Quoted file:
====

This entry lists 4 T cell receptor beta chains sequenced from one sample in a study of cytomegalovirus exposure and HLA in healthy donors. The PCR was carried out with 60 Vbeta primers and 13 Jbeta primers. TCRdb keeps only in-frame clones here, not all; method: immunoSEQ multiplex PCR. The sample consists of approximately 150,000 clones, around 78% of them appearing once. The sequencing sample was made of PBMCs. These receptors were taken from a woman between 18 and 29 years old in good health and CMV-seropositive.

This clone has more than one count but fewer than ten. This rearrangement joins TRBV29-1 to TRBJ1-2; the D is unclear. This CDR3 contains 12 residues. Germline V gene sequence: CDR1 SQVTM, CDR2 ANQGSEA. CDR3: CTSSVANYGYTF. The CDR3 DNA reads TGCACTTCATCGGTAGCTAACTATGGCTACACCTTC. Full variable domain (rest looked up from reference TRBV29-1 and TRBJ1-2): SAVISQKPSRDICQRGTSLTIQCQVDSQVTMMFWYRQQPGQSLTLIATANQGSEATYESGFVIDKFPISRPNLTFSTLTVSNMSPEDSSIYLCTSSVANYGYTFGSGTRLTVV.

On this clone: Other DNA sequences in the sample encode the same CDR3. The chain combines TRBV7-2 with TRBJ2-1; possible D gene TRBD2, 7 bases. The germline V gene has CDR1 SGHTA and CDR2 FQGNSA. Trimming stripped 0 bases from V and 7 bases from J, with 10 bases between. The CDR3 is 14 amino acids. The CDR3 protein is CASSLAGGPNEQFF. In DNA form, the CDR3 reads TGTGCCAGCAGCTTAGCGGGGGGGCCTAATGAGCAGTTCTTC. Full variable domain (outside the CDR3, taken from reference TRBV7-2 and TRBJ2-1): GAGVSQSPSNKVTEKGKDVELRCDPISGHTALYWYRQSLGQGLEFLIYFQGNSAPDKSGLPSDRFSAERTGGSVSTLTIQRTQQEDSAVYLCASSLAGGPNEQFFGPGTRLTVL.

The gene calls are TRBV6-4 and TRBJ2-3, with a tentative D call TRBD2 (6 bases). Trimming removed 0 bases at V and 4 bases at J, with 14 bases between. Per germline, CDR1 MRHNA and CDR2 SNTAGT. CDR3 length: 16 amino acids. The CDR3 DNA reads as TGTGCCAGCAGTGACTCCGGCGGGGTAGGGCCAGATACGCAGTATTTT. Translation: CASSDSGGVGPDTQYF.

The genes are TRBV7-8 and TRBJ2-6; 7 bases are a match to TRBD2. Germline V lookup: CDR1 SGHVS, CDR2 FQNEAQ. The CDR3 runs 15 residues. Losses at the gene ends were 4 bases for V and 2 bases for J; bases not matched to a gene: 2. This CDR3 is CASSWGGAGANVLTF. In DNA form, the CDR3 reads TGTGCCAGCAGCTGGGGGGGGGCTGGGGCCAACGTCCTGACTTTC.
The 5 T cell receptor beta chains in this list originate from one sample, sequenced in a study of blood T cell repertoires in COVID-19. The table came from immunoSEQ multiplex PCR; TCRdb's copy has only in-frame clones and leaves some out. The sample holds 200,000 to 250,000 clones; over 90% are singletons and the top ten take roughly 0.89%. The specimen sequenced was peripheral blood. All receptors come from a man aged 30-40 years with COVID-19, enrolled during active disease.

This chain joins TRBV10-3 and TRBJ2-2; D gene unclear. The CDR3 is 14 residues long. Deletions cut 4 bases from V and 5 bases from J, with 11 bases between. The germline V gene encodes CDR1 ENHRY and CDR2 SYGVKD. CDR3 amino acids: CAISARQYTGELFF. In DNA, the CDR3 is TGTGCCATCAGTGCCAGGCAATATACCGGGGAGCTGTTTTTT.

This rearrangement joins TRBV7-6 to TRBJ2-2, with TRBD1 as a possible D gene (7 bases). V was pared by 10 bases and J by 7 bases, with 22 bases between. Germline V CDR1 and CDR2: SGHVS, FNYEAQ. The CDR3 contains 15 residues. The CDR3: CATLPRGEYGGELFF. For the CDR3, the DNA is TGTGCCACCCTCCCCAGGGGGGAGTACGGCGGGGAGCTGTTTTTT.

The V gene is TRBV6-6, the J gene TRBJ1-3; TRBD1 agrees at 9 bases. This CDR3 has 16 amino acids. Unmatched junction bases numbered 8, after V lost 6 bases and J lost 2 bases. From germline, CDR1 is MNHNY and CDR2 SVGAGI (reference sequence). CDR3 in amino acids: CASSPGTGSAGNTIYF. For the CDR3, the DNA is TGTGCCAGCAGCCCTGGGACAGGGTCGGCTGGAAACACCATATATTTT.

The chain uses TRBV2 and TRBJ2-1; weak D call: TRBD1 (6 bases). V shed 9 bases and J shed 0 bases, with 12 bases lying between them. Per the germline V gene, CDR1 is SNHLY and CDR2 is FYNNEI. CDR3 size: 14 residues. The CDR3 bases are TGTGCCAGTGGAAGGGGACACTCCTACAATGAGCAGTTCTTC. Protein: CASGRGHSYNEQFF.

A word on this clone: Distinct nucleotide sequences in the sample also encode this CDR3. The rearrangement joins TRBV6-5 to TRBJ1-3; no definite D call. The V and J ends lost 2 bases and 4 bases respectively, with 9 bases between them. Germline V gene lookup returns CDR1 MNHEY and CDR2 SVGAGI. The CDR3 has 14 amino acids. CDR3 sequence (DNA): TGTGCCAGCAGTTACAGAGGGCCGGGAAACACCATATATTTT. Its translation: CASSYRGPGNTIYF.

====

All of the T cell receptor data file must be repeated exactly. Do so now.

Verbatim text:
This entry lists 4 T cell receptor beta chains sequenced from one sample in a study of cytomegalovirus exposure and HLA in healthy donors. The PCR was carried out with 60 Vbeta primers and 13 Jbeta primers. TCRdb keeps only in-frame clones here, not all; method: immunoSEQ multiplex PCR. The sample consists of approximately 150,000 clones, around 78% of them appearing once. The sequencing sample was made of PBMCs. These receptors were taken from a woman between 18 and 29 years old in good health and CMV-seropositive.

This clone has more than one count but fewer than ten. This rearrangement joins TRBV29-1 to TRBJ1-2; the D is unclear. This CDR3 contains 12 residues. Germline V gene sequence: CDR1 SQVTM, CDR2 ANQGSEA. CDR3: CTSSVANYGYTF. The CDR3 DNA reads TGCACTTCATCGGTAGCTAACTATGGCTACACCTTC. Full variable domain (rest looked up from reference TRBV29-1 and TRBJ1-2): SAVISQKPSRDICQRGTSLTIQCQVDSQVTMMFWYRQQPGQSLTLIATANQGSEATYESGFVIDKFPISRPNLTFSTLTVSNMSPEDSSIYLCTSSVANYGYTFGSGTRLTVV.

On this clone: Other DNA sequences in the sample encode the same CDR3. The chain combines TRBV7-2 with TRBJ2-1; possible D gene TRBD2, 7 bases. The germline V gene has CDR1 SGHTA and CDR2 FQGNSA. Trimming stripped 0 bases from V and 7 bases from J, with 10 bases between. The CDR3 is 14 amino acids. The CDR3 protein is CASSLAGGPNEQFF. In DNA form, the CDR3 reads TGTGCCAGCAGCTTAGCGGGGGGGCCTAATGAGCAGTTCTTC. Full variable domain (outside the CDR3, taken from reference TRBV7-2 and TRBJ2-1): GAGVSQSPSNKVTEKGKDVELRCDPISGHTALYWYRQSLGQGLEFLIYFQGNSAPDKSGLPSDRFSAERTGGSVSTLTIQRTQQEDSAVYLCASSLAGGPNEQFFGPGTRLTVL.

The gene calls are TRBV6-4 and TRBJ2-3, with a tentative D call TRBD2 (6 bases). Trimming removed 0 bases at V and 4 bases at J, with 14 bases between. Per germline, CDR1 MRHNA and CDR2 SNTAGT. CDR3 length: 16 amino acids. The CDR3 DNA reads as TGTGCCAGCAGTGACTCCGGCGGGGTAGGGCCAGATACGCAGTATTTT. Translation: CASSDSGGVGPDTQYF.

The genes are TRBV7-8 and TRBJ2-6; 7 bases are a match to TRBD2. Germline V lookup: CDR1 SGHVS, CDR2 FQNEAQ. The CDR3 runs 15 residues. Losses at the gene ends were 4 bases for V and 2 bases for J; bases not matched to a gene: 2. This CDR3 is CASSWGGAGANVLTF. In DNA form, the CDR3 reads TGTGCCAGCAGCTGGGGGGGGGCTGGGGCCAACGTCCTGACTTTC.
The 5 T cell receptor beta chains in this list originate from one sample, sequenced in a study of blood T cell repertoires in COVID-19. The table came from immunoSEQ multiplex PCR; TCRdb's copy has only in-frame clones and leaves some out. The sample holds 200,000 to 250,000 clones; over 90% are singletons and the top ten take roughly 0.89%. The specimen sequenced was peripheral blood. All receptors come from a man aged 30-40 years with COVID-19, enrolled during active disease.

This chain joins TRBV10-3 and TRBJ2-2; D gene unclear. The CDR3 is 14 residues long. Deletions cut 4 bases from V and 5 bases from J, with 11 bases between. The germline V gene encodes CDR1 ENHRY and CDR2 SYGVKD. CDR3 amino acids: CAISARQYTGELFF. In DNA, the CDR3 is TGTGCCATCAGTGCCAGGCAATATACCGGGGAGCTGTTTTTT.

This rearrangement joins TRBV7-6 to TRBJ2-2, with TRBD1 as a possible D gene (7 bases). V was pared by 10 bases and J by 7 bases, with 22 bases between. Germline V CDR1 and CDR2: SGHVS, FNYEAQ. The CDR3 contains 15 residues. The CDR3: CATLPRGEYGGELFF. For the CDR3, the DNA is TGTGCCACCCTCCCCAGGGGGGAGTACGGCGGGGAGCTGTTTTTT.

The V gene is TRBV6-6, the J gene TRBJ1-3; TRBD1 agrees at 9 bases. This CDR3 has 16 amino acids. Unmatched junction bases numbered 8, after V lost 6 bases and J lost 2 bases. From germline, CDR1 is MNHNY and CDR2 SVGAGI (reference sequence). CDR3 in amino acids: CASSPGTGSAGNTIYF. For the CDR3, the DNA is TGTGCCAGCAGCCCTGGGACAGGGTCGGCTGGAAACACCATATATTTT.

The chain uses TRBV2 and TRBJ2-1; weak D call: TRBD1 (6 bases). V shed 9 bases and J shed 0 bases, with 12 bases lying between them. Per the germline V gene, CDR1 is SNHLY and CDR2 is FYNNEI. CDR3 size: 14 residues. The CDR3 bases are TGTGCCAGTGGAAGGGGACACTCCTACAATGAGCAGTTCTTC. Protein: CASGRGHSYNEQFF.

A word on this clone: Distinct nucleotide sequences in the sample also encode this CDR3. The rearrangement joins TRBV6-5 to TRBJ1-3; no definite D call. The V and J ends lost 2 bases and 4 bases respectively, with 9 bases between them. Germline V gene lookup returns CDR1 MNHEY and CDR2 SVGAGI. The CDR3 has 14 amino acids. CDR3 sequence (DNA): TGTGCCAGCAGTTACAGAGGGCCGGGAAACACCATATATTTT. Its translation: CASSYRGPGNTIYF.